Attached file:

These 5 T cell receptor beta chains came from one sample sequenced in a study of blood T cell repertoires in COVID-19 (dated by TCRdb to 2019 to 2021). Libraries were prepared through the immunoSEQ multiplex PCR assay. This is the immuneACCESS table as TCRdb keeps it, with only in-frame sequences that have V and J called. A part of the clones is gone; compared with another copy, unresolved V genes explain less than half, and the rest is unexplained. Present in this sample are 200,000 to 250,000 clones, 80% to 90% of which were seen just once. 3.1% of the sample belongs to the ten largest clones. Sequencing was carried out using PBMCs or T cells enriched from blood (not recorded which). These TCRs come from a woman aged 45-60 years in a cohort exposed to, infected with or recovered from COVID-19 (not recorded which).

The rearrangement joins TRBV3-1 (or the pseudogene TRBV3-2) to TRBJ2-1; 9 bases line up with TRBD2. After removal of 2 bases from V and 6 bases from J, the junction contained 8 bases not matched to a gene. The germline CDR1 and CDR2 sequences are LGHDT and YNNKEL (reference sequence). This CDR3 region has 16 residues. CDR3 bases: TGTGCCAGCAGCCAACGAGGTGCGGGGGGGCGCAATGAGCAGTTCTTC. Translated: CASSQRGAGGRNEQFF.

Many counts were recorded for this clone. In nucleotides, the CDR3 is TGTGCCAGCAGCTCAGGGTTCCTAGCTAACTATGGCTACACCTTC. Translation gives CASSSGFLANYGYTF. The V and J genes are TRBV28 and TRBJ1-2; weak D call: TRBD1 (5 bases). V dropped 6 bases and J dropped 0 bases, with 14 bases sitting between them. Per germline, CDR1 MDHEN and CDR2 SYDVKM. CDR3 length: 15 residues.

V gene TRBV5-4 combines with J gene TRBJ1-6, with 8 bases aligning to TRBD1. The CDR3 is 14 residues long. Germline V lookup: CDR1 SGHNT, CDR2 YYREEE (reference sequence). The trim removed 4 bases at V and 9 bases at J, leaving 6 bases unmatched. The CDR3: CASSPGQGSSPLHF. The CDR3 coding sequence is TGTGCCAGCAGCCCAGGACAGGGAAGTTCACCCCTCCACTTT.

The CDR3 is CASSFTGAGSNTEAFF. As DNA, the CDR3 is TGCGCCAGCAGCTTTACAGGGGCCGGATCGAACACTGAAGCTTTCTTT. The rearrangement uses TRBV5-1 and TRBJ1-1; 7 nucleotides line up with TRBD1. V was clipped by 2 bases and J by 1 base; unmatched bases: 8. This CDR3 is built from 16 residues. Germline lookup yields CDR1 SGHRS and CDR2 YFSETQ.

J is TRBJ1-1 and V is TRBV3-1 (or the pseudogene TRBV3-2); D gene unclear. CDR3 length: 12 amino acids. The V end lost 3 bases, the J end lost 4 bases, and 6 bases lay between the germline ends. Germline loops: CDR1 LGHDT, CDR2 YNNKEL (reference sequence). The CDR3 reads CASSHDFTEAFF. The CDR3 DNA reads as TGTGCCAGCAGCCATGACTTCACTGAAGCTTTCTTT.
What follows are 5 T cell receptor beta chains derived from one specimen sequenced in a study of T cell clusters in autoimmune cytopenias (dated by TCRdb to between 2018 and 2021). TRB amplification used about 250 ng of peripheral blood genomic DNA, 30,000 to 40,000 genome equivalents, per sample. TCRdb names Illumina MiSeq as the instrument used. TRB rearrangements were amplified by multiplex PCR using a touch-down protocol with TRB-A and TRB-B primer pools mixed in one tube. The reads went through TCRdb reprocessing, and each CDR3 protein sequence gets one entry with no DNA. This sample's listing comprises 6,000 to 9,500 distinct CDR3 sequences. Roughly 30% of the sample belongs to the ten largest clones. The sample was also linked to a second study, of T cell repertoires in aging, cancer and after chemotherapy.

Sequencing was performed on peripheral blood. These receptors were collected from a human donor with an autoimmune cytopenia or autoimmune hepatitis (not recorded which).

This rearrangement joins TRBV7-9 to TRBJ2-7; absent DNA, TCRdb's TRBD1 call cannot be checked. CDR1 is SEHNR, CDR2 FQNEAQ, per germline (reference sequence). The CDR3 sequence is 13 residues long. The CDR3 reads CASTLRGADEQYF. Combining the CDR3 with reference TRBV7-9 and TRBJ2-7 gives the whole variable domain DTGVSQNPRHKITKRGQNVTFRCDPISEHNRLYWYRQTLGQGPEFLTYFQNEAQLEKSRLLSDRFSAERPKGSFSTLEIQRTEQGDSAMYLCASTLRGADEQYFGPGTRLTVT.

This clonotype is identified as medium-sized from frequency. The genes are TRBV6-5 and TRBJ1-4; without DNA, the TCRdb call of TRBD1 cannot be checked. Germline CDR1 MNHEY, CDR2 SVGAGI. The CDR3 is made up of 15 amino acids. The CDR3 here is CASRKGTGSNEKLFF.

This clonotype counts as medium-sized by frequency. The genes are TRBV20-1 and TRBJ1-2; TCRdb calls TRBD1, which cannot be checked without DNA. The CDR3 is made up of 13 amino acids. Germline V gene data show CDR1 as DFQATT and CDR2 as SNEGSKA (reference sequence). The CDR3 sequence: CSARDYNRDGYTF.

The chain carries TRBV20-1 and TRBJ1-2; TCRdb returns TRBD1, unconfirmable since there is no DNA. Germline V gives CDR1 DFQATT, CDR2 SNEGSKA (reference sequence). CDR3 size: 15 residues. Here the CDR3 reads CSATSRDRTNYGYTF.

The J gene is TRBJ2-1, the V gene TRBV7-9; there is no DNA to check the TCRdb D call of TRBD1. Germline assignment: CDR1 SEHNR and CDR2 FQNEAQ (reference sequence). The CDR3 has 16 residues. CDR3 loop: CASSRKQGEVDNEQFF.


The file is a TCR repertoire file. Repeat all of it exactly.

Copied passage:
These 5 T cell receptor beta chains came from one sample sequenced in a study of blood T cell repertoires in COVID-19 (dated by TCRdb to 2019 to 2021). Libraries were prepared through the immunoSEQ multiplex PCR assay. This is the immuneACCESS table as TCRdb keeps it, with only in-frame sequences that have V and J called. A part of the clones is gone; compared with another copy, unresolved V genes explain less than half, and the rest is unexplained. Present in this sample are 200,000 to 250,000 clones, 80% to 90% of which were seen just once. 3.1% of the sample belongs to the ten largest clones. Sequencing was carried out using PBMCs or T cells enriched from blood (not recorded which). These TCRs come from a woman aged 45-60 years in a cohort exposed to, infected with or recovered from COVID-19 (not recorded which).

The rearrangement joins TRBV3-1 (or the pseudogene TRBV3-2) to TRBJ2-1; 9 bases line up with TRBD2. After removal of 2 bases from V and 6 bases from J, the junction contained 8 bases not matched to a gene. The germline CDR1 and CDR2 sequences are LGHDT and YNNKEL (reference sequence). This CDR3 region has 16 residues. CDR3 bases: TGTGCCAGCAGCCAACGAGGTGCGGGGGGGCGCAATGAGCAGTTCTTC. Translated: CASSQRGAGGRNEQFF.

Many counts were recorded for this clone. In nucleotides, the CDR3 is TGTGCCAGCAGCTCAGGGTTCCTAGCTAACTATGGCTACACCTTC. Translation gives CASSSGFLANYGYTF. The V and J genes are TRBV28 and TRBJ1-2; weak D call: TRBD1 (5 bases). V dropped 6 bases and J dropped 0 bases, with 14 bases sitting between them. Per germline, CDR1 MDHEN and CDR2 SYDVKM. CDR3 length: 15 residues.

V gene TRBV5-4 combines with J gene TRBJ1-6, with 8 bases aligning to TRBD1. The CDR3 is 14 residues long. Germline V lookup: CDR1 SGHNT, CDR2 YYREEE (reference sequence). The trim removed 4 bases at V and 9 bases at J, leaving 6 bases unmatched. The CDR3: CASSPGQGSSPLHF. The CDR3 coding sequence is TGTGCCAGCAGCCCAGGACAGGGAAGTTCACCCCTCCACTTT.

The CDR3 is CASSFTGAGSNTEAFF. As DNA, the CDR3 is TGCGCCAGCAGCTTTACAGGGGCCGGATCGAACACTGAAGCTTTCTTT. The rearrangement uses TRBV5-1 and TRBJ1-1; 7 nucleotides line up with TRBD1. V was clipped by 2 bases and J by 1 base; unmatched bases: 8. This CDR3 is built from 16 residues. Germline lookup yields CDR1 SGHRS and CDR2 YFSETQ.

J is TRBJ1-1 and V is TRBV3-1 (or the pseudogene TRBV3-2); D gene unclear. CDR3 length: 12 amino acids. The V end lost 3 bases, the J end lost 4 bases, and 6 bases lay between the germline ends. Germline loops: CDR1 LGHDT, CDR2 YNNKEL (reference sequence). The CDR3 reads CASSHDFTEAFF. The CDR3 DNA reads as TGTGCCAGCAGCCATGACTTCACTGAAGCTTTCTTT.
What follows are 5 T cell receptor beta chains derived from one specimen sequenced in a study of T cell clusters in autoimmune cytopenias (dated by TCRdb to between 2018 and 2021). TRB amplification used about 250 ng of peripheral blood genomic DNA, 30,000 to 40,000 genome equivalents, per sample. TCRdb names Illumina MiSeq as the instrument used. TRB rearrangements were amplified by multiplex PCR using a touch-down protocol with TRB-A and TRB-B primer pools mixed in one tube. The reads went through TCRdb reprocessing, and each CDR3 protein sequence gets one entry with no DNA. This sample's listing comprises 6,000 to 9,500 distinct CDR3 sequences. Roughly 30% of the sample belongs to the ten largest clones. The sample was also linked to a second study, of T cell repertoires in aging, cancer and after chemotherapy.

Sequencing was performed on peripheral blood. These receptors were collected from a human donor with an autoimmune cytopenia or autoimmune hepatitis (not recorded which).

This rearrangement joins TRBV7-9 to TRBJ2-7; absent DNA, TCRdb's TRBD1 call cannot be checked. CDR1 is SEHNR, CDR2 FQNEAQ, per germline (reference sequence). The CDR3 sequence is 13 residues long. The CDR3 reads CASTLRGADEQYF. Combining the CDR3 with reference TRBV7-9 and TRBJ2-7 gives the whole variable domain DTGVSQNPRHKITKRGQNVTFRCDPISEHNRLYWYRQTLGQGPEFLTYFQNEAQLEKSRLLSDRFSAERPKGSFSTLEIQRTEQGDSAMYLCASTLRGADEQYFGPGTRLTVT.

This clonotype is identified as medium-sized from frequency. The genes are TRBV6-5 and TRBJ1-4; without DNA, the TCRdb call of TRBD1 cannot be checked. Germline CDR1 MNHEY, CDR2 SVGAGI. The CDR3 is made up of 15 amino acids. The CDR3 here is CASRKGTGSNEKLFF.

This clonotype counts as medium-sized by frequency. The genes are TRBV20-1 and TRBJ1-2; TCRdb calls TRBD1, which cannot be checked without DNA. The CDR3 is made up of 13 amino acids. Germline V gene data show CDR1 as DFQATT and CDR2 as SNEGSKA (reference sequence). The CDR3 sequence: CSARDYNRDGYTF.

The chain carries TRBV20-1 and TRBJ1-2; TCRdb returns TRBD1, unconfirmable since there is no DNA. Germline V gives CDR1 DFQATT, CDR2 SNEGSKA (reference sequence). CDR3 size: 15 residues. Here the CDR3 reads CSATSRDRTNYGYTF.

The J gene is TRBJ2-1, the V gene TRBV7-9; there is no DNA to check the TCRdb D call of TRBD1. Germline assignment: CDR1 SEHNR and CDR2 FQNEAQ (reference sequence). The CDR3 has 16 residues. CDR3 loop: CASSRKQGEVDNEQFF.